I used to spend my evenings alone in my room reading or playing computer games, but now I lean lazily on the kitchen counter chatting in Swahili with Sia (our maid) as she prepares the evening meal, or play games with my young "sister" and her friends.

I've reduced the nighttime awakenings to once per night, usually an hour before my alarm. Now that I'm sleeping through the 5 am muslim prayers and the roosters, I'm almost sleeping through the whole night.

The gekkos still scatter when I pull back the curtains but I'm cool with that as long as they make a beeline to hide behind the dresser. I've realized that we have a common goal-- avoiding each other.

I've learned to time my bathing with the on/off schedule of the water heater so that 9 times out of 10 my water is hot.

I'm no longer ashamed of my American accent and have begun speaking Swahili around the office even though all of my co-workers know English.

Of course, all of these are legitimate measurements of progress but my favorite is the change in my reaction to what i like to call TZ's "biodiversity". (This is an umbrella category including but not limited to the chickens/roosters/guinea fowl walking the streets, stray dogs, homeless cats that beg for food, monkeys that steal from clotheslines, mongooses that hang out at the trash dump, and bush babies that scream and chuckle in the night.)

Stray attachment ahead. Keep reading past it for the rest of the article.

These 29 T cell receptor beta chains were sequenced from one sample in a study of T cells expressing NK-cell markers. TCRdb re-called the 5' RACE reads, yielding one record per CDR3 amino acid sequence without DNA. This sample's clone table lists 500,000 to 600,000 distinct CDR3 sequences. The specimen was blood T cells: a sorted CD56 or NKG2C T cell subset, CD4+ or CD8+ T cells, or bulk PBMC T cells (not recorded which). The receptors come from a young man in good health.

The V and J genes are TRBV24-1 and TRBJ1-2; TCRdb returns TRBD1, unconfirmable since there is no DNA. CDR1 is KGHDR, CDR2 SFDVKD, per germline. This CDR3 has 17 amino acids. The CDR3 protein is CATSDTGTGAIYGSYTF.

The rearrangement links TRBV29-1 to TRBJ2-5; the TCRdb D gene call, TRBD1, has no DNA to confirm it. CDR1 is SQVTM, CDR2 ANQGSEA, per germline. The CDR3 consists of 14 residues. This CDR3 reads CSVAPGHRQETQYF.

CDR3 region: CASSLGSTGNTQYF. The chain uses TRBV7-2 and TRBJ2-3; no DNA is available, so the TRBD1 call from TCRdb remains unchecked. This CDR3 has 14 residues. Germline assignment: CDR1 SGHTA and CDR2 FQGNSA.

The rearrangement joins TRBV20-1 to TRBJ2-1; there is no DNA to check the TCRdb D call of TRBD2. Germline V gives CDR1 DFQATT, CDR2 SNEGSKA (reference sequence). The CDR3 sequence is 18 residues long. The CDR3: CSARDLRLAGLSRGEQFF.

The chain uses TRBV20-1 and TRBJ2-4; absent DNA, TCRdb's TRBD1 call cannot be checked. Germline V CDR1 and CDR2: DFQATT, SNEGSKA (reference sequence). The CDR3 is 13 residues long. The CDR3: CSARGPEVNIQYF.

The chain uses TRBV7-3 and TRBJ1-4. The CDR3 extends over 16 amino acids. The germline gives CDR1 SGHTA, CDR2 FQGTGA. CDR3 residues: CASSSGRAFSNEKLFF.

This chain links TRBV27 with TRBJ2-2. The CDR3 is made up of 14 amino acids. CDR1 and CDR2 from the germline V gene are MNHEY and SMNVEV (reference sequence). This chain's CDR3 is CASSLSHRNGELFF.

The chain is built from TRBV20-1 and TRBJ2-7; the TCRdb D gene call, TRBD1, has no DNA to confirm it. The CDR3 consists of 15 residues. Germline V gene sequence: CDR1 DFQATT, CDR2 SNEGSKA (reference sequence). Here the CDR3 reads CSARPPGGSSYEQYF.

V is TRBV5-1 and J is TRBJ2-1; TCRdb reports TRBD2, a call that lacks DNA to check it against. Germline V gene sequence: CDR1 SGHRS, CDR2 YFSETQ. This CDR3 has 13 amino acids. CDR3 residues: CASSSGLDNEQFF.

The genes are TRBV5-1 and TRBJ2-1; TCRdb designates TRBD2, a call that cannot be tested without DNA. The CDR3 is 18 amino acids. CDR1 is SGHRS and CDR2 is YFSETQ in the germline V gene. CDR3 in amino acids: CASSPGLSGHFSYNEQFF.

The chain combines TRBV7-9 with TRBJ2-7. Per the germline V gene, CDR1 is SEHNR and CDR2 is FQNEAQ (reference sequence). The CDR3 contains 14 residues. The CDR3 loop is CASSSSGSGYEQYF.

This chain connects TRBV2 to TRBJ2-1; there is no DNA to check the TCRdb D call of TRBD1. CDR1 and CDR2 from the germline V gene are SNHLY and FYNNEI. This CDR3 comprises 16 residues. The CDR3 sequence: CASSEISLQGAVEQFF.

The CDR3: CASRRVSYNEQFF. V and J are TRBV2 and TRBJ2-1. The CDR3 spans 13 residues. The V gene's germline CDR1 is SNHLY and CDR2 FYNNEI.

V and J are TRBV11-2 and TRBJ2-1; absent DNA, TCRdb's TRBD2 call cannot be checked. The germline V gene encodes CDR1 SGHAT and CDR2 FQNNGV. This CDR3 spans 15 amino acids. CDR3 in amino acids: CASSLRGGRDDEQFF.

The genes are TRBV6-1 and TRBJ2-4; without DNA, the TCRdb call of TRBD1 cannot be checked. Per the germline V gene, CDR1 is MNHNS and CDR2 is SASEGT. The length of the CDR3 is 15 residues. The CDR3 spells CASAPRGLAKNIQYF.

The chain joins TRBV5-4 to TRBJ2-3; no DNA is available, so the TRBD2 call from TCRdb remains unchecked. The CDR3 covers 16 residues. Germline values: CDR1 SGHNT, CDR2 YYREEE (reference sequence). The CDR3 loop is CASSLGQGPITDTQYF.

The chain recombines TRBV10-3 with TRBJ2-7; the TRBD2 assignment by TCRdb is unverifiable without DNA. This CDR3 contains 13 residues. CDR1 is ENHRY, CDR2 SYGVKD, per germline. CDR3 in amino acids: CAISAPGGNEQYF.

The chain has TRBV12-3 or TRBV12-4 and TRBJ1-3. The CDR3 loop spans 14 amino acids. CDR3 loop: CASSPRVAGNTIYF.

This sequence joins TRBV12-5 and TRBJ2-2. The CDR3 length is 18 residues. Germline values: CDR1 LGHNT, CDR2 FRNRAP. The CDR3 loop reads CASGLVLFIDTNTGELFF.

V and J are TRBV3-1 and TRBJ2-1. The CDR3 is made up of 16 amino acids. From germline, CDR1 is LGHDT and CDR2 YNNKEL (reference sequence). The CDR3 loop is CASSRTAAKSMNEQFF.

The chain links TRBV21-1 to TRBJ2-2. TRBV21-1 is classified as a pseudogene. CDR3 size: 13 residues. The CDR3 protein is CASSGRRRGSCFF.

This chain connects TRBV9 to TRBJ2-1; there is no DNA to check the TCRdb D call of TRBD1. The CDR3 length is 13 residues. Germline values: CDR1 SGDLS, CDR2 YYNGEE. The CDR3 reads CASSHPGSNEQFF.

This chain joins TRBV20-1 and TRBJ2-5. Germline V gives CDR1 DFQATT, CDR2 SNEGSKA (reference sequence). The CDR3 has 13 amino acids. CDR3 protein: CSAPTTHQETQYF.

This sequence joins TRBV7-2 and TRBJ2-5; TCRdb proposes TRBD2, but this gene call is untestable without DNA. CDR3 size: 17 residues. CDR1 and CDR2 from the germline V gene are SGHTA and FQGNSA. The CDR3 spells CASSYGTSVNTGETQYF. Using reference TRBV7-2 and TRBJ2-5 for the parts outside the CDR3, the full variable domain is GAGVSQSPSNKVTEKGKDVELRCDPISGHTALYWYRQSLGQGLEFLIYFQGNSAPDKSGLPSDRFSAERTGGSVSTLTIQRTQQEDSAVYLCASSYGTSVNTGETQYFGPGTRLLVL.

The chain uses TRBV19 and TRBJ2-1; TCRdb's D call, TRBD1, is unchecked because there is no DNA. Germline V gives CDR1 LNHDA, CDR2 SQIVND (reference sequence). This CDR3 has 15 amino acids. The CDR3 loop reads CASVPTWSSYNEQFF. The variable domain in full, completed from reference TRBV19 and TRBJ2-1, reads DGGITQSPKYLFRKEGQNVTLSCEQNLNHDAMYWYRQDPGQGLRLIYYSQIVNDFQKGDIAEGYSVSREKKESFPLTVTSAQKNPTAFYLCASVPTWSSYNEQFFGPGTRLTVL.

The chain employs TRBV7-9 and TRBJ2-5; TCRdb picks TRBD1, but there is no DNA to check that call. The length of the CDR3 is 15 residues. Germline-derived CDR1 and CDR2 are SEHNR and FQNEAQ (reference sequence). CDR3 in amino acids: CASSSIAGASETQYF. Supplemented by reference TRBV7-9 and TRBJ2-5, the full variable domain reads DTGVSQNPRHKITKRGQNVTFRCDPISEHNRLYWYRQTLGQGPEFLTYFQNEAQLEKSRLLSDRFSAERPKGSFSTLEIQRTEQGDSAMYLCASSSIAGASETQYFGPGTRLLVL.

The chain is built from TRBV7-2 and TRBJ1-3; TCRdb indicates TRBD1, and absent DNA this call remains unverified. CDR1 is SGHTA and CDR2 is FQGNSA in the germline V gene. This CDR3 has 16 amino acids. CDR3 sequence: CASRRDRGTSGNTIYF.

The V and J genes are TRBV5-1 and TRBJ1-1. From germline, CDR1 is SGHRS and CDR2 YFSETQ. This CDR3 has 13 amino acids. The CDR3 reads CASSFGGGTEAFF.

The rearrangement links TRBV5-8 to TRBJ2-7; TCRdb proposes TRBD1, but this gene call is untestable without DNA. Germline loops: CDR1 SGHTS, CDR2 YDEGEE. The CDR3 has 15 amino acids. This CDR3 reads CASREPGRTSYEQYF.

Case Study: Flying Cockroaches
Just in case you weren't sure, you're looking at the underbelly of several dead, 3 in. long, FLYING cockroaches. Did I mention that these bad boys fly?

The first I time I saw one of these I screamed and then shivered as I watched it scurry under my bed never to be seen again. Later that night I lay awake in bed listening out for the sound of wings.

Flying Roaches: 1, Krista: 0

The second time I saw one, I stood on a chair with a shoe trying to kill it for 45 minutes before enlisting the help of the security guard who killed it in about 12.5 seconds.

Flying Roaches: 2, Krista: still 0

The third time I faced one I was called in as back up when the study abroad student in the bedroom next door spotted it chilling on her mosquito net. It took a team effort but we were able to knock it to the floor and squish it.

Flying Roaches: 2, Krista: 1

In the most recent incident, I was lying on my bed reading a book when I heard a strange buzzing sound. I looked up and saw a translucent, brownish flutter tracing circles on the ceiling. Fifteen seconds later it was keeled over on is back looking rather like the picture above, and I was standing over it holding the smoking flip flop. No assistance necessary.

Flying Roaches: 2, Krista: 2

If that's not progress I don't know what is!